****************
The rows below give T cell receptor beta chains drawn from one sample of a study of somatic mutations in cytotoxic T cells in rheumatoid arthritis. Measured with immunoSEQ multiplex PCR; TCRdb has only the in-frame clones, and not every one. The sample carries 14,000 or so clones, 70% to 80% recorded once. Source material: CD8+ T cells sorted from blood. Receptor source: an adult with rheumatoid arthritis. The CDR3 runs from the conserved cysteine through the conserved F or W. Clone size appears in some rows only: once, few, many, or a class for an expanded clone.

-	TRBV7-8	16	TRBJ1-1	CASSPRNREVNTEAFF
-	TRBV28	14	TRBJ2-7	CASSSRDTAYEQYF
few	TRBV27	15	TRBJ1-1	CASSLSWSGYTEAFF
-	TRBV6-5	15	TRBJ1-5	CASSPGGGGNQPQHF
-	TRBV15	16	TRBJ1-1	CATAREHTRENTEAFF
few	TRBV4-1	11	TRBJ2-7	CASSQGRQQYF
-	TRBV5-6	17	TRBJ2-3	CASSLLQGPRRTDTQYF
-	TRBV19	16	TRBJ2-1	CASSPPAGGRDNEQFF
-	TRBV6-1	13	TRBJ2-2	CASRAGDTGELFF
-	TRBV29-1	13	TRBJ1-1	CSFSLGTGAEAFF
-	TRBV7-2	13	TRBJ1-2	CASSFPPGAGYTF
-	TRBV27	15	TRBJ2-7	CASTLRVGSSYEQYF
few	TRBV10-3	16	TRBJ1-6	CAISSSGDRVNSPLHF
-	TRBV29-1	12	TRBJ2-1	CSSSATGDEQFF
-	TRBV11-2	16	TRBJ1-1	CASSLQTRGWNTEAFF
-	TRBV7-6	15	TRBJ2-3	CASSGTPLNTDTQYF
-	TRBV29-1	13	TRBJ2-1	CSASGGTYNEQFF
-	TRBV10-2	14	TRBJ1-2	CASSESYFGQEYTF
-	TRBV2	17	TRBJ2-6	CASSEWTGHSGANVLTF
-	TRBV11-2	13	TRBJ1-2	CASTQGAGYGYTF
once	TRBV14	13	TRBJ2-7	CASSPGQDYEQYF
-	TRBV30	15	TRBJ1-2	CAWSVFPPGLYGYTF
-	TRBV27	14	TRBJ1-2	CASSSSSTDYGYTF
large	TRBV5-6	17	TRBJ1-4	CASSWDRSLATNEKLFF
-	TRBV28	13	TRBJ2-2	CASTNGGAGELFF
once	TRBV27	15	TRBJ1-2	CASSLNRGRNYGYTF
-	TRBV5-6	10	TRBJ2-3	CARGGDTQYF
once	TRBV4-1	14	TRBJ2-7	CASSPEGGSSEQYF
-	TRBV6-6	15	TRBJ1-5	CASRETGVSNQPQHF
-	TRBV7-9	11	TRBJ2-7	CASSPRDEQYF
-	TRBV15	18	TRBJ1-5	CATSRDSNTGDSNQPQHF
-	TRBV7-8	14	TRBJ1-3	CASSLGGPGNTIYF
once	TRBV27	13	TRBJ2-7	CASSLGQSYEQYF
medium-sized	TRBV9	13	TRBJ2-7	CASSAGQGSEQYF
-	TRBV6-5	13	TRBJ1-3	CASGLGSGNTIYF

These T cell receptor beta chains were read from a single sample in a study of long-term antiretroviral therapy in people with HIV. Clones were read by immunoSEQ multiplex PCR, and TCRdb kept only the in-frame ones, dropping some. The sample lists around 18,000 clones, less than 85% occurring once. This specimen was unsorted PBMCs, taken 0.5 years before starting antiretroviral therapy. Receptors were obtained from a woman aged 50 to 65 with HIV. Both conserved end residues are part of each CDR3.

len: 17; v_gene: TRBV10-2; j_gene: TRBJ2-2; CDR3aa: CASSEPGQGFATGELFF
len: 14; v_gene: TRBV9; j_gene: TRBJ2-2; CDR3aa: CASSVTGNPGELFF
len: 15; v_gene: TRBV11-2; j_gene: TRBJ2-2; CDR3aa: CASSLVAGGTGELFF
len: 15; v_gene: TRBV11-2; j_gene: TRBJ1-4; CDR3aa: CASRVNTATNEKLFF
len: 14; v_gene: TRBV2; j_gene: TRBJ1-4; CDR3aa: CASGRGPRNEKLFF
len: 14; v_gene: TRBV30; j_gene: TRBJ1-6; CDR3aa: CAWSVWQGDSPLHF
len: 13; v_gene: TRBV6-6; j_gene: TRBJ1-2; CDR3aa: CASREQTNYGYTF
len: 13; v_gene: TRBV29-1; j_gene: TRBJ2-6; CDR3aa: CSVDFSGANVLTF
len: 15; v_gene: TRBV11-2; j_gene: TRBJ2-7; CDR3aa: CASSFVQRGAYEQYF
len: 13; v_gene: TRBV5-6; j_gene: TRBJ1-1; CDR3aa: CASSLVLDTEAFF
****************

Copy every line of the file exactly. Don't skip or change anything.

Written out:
The rows below give T cell receptor beta chains drawn from one sample of a study of somatic mutations in cytotoxic T cells in rheumatoid arthritis. Measured with immunoSEQ multiplex PCR; TCRdb has only the in-frame clones, and not every one. The sample carries 14,000 or so clones, 70% to 80% recorded once. Source material: CD8+ T cells sorted from blood. Receptor source: an adult with rheumatoid arthritis. The CDR3 runs from the conserved cysteine through the conserved F or W. Clone size appears in some rows only: once, few, many, or a class for an expanded clone.

-	TRBV7-8	16	TRBJ1-1	CASSPRNREVNTEAFF
-	TRBV28	14	TRBJ2-7	CASSSRDTAYEQYF
few	TRBV27	15	TRBJ1-1	CASSLSWSGYTEAFF
-	TRBV6-5	15	TRBJ1-5	CASSPGGGGNQPQHF
-	TRBV15	16	TRBJ1-1	CATAREHTRENTEAFF
few	TRBV4-1	11	TRBJ2-7	CASSQGRQQYF
-	TRBV5-6	17	TRBJ2-3	CASSLLQGPRRTDTQYF
-	TRBV19	16	TRBJ2-1	CASSPPAGGRDNEQFF
-	TRBV6-1	13	TRBJ2-2	CASRAGDTGELFF
-	TRBV29-1	13	TRBJ1-1	CSFSLGTGAEAFF
-	TRBV7-2	13	TRBJ1-2	CASSFPPGAGYTF
-	TRBV27	15	TRBJ2-7	CASTLRVGSSYEQYF
few	TRBV10-3	16	TRBJ1-6	CAISSSGDRVNSPLHF
-	TRBV29-1	12	TRBJ2-1	CSSSATGDEQFF
-	TRBV11-2	16	TRBJ1-1	CASSLQTRGWNTEAFF
-	TRBV7-6	15	TRBJ2-3	CASSGTPLNTDTQYF
-	TRBV29-1	13	TRBJ2-1	CSASGGTYNEQFF
-	TRBV10-2	14	TRBJ1-2	CASSESYFGQEYTF
-	TRBV2	17	TRBJ2-6	CASSEWTGHSGANVLTF
-	TRBV11-2	13	TRBJ1-2	CASTQGAGYGYTF
once	TRBV14	13	TRBJ2-7	CASSPGQDYEQYF
-	TRBV30	15	TRBJ1-2	CAWSVFPPGLYGYTF
-	TRBV27	14	TRBJ1-2	CASSSSSTDYGYTF
large	TRBV5-6	17	TRBJ1-4	CASSWDRSLATNEKLFF
-	TRBV28	13	TRBJ2-2	CASTNGGAGELFF
once	TRBV27	15	TRBJ1-2	CASSLNRGRNYGYTF
-	TRBV5-6	10	TRBJ2-3	CARGGDTQYF
once	TRBV4-1	14	TRBJ2-7	CASSPEGGSSEQYF
-	TRBV6-6	15	TRBJ1-5	CASRETGVSNQPQHF
-	TRBV7-9	11	TRBJ2-7	CASSPRDEQYF
-	TRBV15	18	TRBJ1-5	CATSRDSNTGDSNQPQHF
-	TRBV7-8	14	TRBJ1-3	CASSLGGPGNTIYF
once	TRBV27	13	TRBJ2-7	CASSLGQSYEQYF
medium-sized	TRBV9	13	TRBJ2-7	CASSAGQGSEQYF
-	TRBV6-5	13	TRBJ1-3	CASGLGSGNTIYF

These T cell receptor beta chains were read from a single sample in a study of long-term antiretroviral therapy in people with HIV. Clones were read by immunoSEQ multiplex PCR, and TCRdb kept only the in-frame ones, dropping some. The sample lists around 18,000 clones, less than 85% occurring once. This specimen was unsorted PBMCs, taken 0.5 years before starting antiretroviral therapy. Receptors were obtained from a woman aged 50 to 65 with HIV. Both conserved end residues are part of each CDR3.

len: 17; v_gene: TRBV10-2; j_gene: TRBJ2-2; CDR3aa: CASSEPGQGFATGELFF
len: 14; v_gene: TRBV9; j_gene: TRBJ2-2; CDR3aa: CASSVTGNPGELFF
len: 15; v_gene: TRBV11-2; j_gene: TRBJ2-2; CDR3aa: CASSLVAGGTGELFF
len: 15; v_gene: TRBV11-2; j_gene: TRBJ1-4; CDR3aa: CASRVNTATNEKLFF
len: 14; v_gene: TRBV2; j_gene: TRBJ1-4; CDR3aa: CASGRGPRNEKLFF
len: 14; v_gene: TRBV30; j_gene: TRBJ1-6; CDR3aa: CAWSVWQGDSPLHF
len: 13; v_gene: TRBV6-6; j_gene: TRBJ1-2; CDR3aa: CASREQTNYGYTF
len: 13; v_gene: TRBV29-1; j_gene: TRBJ2-6; CDR3aa: CSVDFSGANVLTF
len: 15; v_gene: TRBV11-2; j_gene: TRBJ2-7; CDR3aa: CASSFVQRGAYEQYF
len: 13; v_gene: TRBV5-6; j_gene: TRBJ1-1; CDR3aa: CASSLVLDTEAFF